D: Magnification can help the eye see better in twilight by enlarging the object such that it's spatial frequencies fall within the mid-level range of frequencies where the eye can still perceive and resolve details. That's why a 10X50 could be better than a 7X50 in some cases. Picture below shows how the eye's contrast sensitivity changes with spatial frequency. Spatial frequency is measured as number of black and white stripes (cycles) per visual angle (degree). Looking at a low contrast target, the eye can best discriminate spatial detail in the range of about 1 to 5 cycles per degree. Looking at high-contrast targets, the eye can resolve up to 60 cycles/degree.

typical-contrast-sensitivity-function.jpg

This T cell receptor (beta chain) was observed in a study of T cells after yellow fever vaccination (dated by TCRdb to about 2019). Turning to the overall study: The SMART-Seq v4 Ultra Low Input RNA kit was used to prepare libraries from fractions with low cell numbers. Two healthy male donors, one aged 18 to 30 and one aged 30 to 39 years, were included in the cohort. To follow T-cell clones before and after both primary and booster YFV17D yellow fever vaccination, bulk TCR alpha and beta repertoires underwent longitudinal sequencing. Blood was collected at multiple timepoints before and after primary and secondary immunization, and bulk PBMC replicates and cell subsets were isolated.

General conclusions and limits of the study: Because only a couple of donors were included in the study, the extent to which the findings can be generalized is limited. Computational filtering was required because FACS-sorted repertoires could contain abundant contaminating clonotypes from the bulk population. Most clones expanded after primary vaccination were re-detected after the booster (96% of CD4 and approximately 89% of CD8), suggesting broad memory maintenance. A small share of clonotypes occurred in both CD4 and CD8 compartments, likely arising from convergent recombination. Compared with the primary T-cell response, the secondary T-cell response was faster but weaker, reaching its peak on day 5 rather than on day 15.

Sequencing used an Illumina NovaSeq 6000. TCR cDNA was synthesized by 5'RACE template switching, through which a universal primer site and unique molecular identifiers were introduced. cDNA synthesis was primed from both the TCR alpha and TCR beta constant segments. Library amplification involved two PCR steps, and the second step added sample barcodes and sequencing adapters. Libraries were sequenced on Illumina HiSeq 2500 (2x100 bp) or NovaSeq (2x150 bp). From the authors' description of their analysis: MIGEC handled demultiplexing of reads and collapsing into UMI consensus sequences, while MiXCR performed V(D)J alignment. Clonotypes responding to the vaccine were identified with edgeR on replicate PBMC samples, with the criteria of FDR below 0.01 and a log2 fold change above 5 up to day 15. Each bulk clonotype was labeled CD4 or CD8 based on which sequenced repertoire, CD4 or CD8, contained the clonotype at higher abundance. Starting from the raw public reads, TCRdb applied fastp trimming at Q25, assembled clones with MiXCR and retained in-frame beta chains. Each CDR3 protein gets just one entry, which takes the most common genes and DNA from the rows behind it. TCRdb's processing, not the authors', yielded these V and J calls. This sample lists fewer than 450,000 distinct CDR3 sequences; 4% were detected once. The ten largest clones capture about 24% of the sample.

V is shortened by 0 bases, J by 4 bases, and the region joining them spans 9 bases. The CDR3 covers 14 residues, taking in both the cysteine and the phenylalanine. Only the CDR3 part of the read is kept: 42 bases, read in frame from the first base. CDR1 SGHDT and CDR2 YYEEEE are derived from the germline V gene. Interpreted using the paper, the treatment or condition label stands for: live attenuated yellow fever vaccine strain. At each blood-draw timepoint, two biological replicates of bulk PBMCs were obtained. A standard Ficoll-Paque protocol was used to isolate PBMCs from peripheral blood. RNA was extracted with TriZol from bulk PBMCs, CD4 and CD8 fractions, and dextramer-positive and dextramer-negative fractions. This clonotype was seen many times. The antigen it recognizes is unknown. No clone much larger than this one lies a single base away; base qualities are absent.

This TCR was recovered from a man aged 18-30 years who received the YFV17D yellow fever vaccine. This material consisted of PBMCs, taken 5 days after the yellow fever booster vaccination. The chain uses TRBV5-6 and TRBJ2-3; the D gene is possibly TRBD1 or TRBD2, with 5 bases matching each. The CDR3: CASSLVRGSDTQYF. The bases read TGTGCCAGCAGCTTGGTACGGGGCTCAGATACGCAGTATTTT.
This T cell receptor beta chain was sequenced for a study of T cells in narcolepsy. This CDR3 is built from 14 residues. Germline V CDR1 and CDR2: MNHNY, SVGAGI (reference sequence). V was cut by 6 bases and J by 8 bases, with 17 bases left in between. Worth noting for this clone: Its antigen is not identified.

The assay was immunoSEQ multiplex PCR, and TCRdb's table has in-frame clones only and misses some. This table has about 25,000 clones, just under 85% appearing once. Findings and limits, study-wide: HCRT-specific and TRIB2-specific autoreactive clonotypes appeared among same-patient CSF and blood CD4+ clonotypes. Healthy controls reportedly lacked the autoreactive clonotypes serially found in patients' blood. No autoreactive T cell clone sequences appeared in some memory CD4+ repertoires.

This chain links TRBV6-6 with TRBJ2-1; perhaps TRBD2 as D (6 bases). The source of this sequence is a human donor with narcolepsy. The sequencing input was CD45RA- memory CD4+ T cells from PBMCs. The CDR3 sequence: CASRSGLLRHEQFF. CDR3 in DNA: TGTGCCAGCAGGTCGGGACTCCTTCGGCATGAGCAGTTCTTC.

Sincerely,
-Omid
 

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[email protected]

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So what is important as we age? Would a Habicht 10x40 with 95% transmission or would a Meopta Meostar 10x50 with 88% transmission be brighter for a 60 year old birder? If transmission and exit pupil don't make that much difference the binoculars would have the same apparent brightness.
 
I love porros too. What 10x50 were you looking at?
Saying that the field is small would be the understatement of the year. Swaro's 10x40 is way off the mark at 4 mm exit pupil and only a 40 mil objective.
The other 'alphas' have reduced themselves to producing expensive and inefficient roof prisms only, so tbh I am looking straight at Nikon's Action EX 10x50 ATBs knowing fulwell the alpha-gang will probably explode with howls of derision; but dilligaff.